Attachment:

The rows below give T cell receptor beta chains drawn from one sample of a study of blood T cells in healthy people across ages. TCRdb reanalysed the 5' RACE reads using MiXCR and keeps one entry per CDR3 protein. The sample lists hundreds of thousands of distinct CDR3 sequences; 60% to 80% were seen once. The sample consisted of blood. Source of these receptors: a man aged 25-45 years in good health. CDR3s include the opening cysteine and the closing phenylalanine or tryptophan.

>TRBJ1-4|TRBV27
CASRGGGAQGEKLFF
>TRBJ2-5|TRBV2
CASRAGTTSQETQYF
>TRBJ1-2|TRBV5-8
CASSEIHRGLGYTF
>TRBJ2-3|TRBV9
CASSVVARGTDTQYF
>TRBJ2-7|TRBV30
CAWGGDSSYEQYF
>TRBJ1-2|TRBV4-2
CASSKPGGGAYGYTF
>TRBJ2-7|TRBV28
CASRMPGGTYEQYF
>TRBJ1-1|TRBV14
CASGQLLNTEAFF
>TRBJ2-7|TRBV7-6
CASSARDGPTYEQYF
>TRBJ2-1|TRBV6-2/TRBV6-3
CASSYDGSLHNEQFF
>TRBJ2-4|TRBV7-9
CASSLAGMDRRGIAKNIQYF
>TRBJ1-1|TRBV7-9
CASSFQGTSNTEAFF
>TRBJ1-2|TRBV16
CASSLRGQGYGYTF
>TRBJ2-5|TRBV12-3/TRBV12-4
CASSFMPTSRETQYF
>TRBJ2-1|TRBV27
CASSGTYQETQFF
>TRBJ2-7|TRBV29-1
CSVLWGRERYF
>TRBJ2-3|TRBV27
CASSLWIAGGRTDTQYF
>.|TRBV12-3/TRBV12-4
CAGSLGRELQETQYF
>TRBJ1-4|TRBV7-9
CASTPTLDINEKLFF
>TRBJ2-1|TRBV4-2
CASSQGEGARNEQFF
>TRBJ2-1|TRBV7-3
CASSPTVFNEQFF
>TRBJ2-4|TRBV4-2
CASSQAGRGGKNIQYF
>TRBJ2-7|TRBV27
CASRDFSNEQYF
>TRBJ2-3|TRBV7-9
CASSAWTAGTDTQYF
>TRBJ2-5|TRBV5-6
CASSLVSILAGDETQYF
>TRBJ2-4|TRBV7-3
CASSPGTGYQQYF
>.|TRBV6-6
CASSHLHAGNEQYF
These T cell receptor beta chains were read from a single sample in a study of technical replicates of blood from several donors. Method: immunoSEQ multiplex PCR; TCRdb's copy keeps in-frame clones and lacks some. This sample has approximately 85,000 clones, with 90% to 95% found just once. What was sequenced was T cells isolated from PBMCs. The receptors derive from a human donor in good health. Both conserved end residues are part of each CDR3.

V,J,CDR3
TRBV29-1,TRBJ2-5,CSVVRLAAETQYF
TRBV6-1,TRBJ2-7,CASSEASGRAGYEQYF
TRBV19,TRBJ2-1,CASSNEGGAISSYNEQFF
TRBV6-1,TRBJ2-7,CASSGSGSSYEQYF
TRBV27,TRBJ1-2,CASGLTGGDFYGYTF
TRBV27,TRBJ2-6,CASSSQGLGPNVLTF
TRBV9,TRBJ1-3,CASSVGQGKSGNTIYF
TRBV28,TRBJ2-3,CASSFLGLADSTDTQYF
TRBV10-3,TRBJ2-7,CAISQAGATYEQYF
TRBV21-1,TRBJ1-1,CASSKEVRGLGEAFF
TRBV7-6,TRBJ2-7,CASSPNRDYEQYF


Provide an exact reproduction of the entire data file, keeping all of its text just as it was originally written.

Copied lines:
The rows below give T cell receptor beta chains drawn from one sample of a study of blood T cells in healthy people across ages. TCRdb reanalysed the 5' RACE reads using MiXCR and keeps one entry per CDR3 protein. The sample lists hundreds of thousands of distinct CDR3 sequences; 60% to 80% were seen once. The sample consisted of blood. Source of these receptors: a man aged 25-45 years in good health. CDR3s include the opening cysteine and the closing phenylalanine or tryptophan.

>TRBJ1-4|TRBV27
CASRGGGAQGEKLFF
>TRBJ2-5|TRBV2
CASRAGTTSQETQYF
>TRBJ1-2|TRBV5-8
CASSEIHRGLGYTF
>TRBJ2-3|TRBV9
CASSVVARGTDTQYF
>TRBJ2-7|TRBV30
CAWGGDSSYEQYF
>TRBJ1-2|TRBV4-2
CASSKPGGGAYGYTF
>TRBJ2-7|TRBV28
CASRMPGGTYEQYF
>TRBJ1-1|TRBV14
CASGQLLNTEAFF
>TRBJ2-7|TRBV7-6
CASSARDGPTYEQYF
>TRBJ2-1|TRBV6-2/TRBV6-3
CASSYDGSLHNEQFF
>TRBJ2-4|TRBV7-9
CASSLAGMDRRGIAKNIQYF
>TRBJ1-1|TRBV7-9
CASSFQGTSNTEAFF
>TRBJ1-2|TRBV16
CASSLRGQGYGYTF
>TRBJ2-5|TRBV12-3/TRBV12-4
CASSFMPTSRETQYF
>TRBJ2-1|TRBV27
CASSGTYQETQFF
>TRBJ2-7|TRBV29-1
CSVLWGRERYF
>TRBJ2-3|TRBV27
CASSLWIAGGRTDTQYF
>.|TRBV12-3/TRBV12-4
CAGSLGRELQETQYF
>TRBJ1-4|TRBV7-9
CASTPTLDINEKLFF
>TRBJ2-1|TRBV4-2
CASSQGEGARNEQFF
>TRBJ2-1|TRBV7-3
CASSPTVFNEQFF
>TRBJ2-4|TRBV4-2
CASSQAGRGGKNIQYF
>TRBJ2-7|TRBV27
CASRDFSNEQYF
>TRBJ2-3|TRBV7-9
CASSAWTAGTDTQYF
>TRBJ2-5|TRBV5-6
CASSLVSILAGDETQYF
>TRBJ2-4|TRBV7-3
CASSPGTGYQQYF
>.|TRBV6-6
CASSHLHAGNEQYF
These T cell receptor beta chains were read from a single sample in a study of technical replicates of blood from several donors. Method: immunoSEQ multiplex PCR; TCRdb's copy keeps in-frame clones and lacks some. This sample has approximately 85,000 clones, with 90% to 95% found just once. What was sequenced was T cells isolated from PBMCs. The receptors derive from a human donor in good health. Both conserved end residues are part of each CDR3.

V,J,CDR3
TRBV29-1,TRBJ2-5,CSVVRLAAETQYF
TRBV6-1,TRBJ2-7,CASSEASGRAGYEQYF
TRBV19,TRBJ2-1,CASSNEGGAISSYNEQFF
TRBV6-1,TRBJ2-7,CASSGSGSSYEQYF
TRBV27,TRBJ1-2,CASGLTGGDFYGYTF
TRBV27,TRBJ2-6,CASSSQGLGPNVLTF
TRBV9,TRBJ1-3,CASSVGQGKSGNTIYF
TRBV28,TRBJ2-3,CASSFLGLADSTDTQYF
TRBV10-3,TRBJ2-7,CAISQAGATYEQYF
TRBV21-1,TRBJ1-1,CASSKEVRGLGEAFF
TRBV7-6,TRBJ2-7,CASSPNRDYEQYF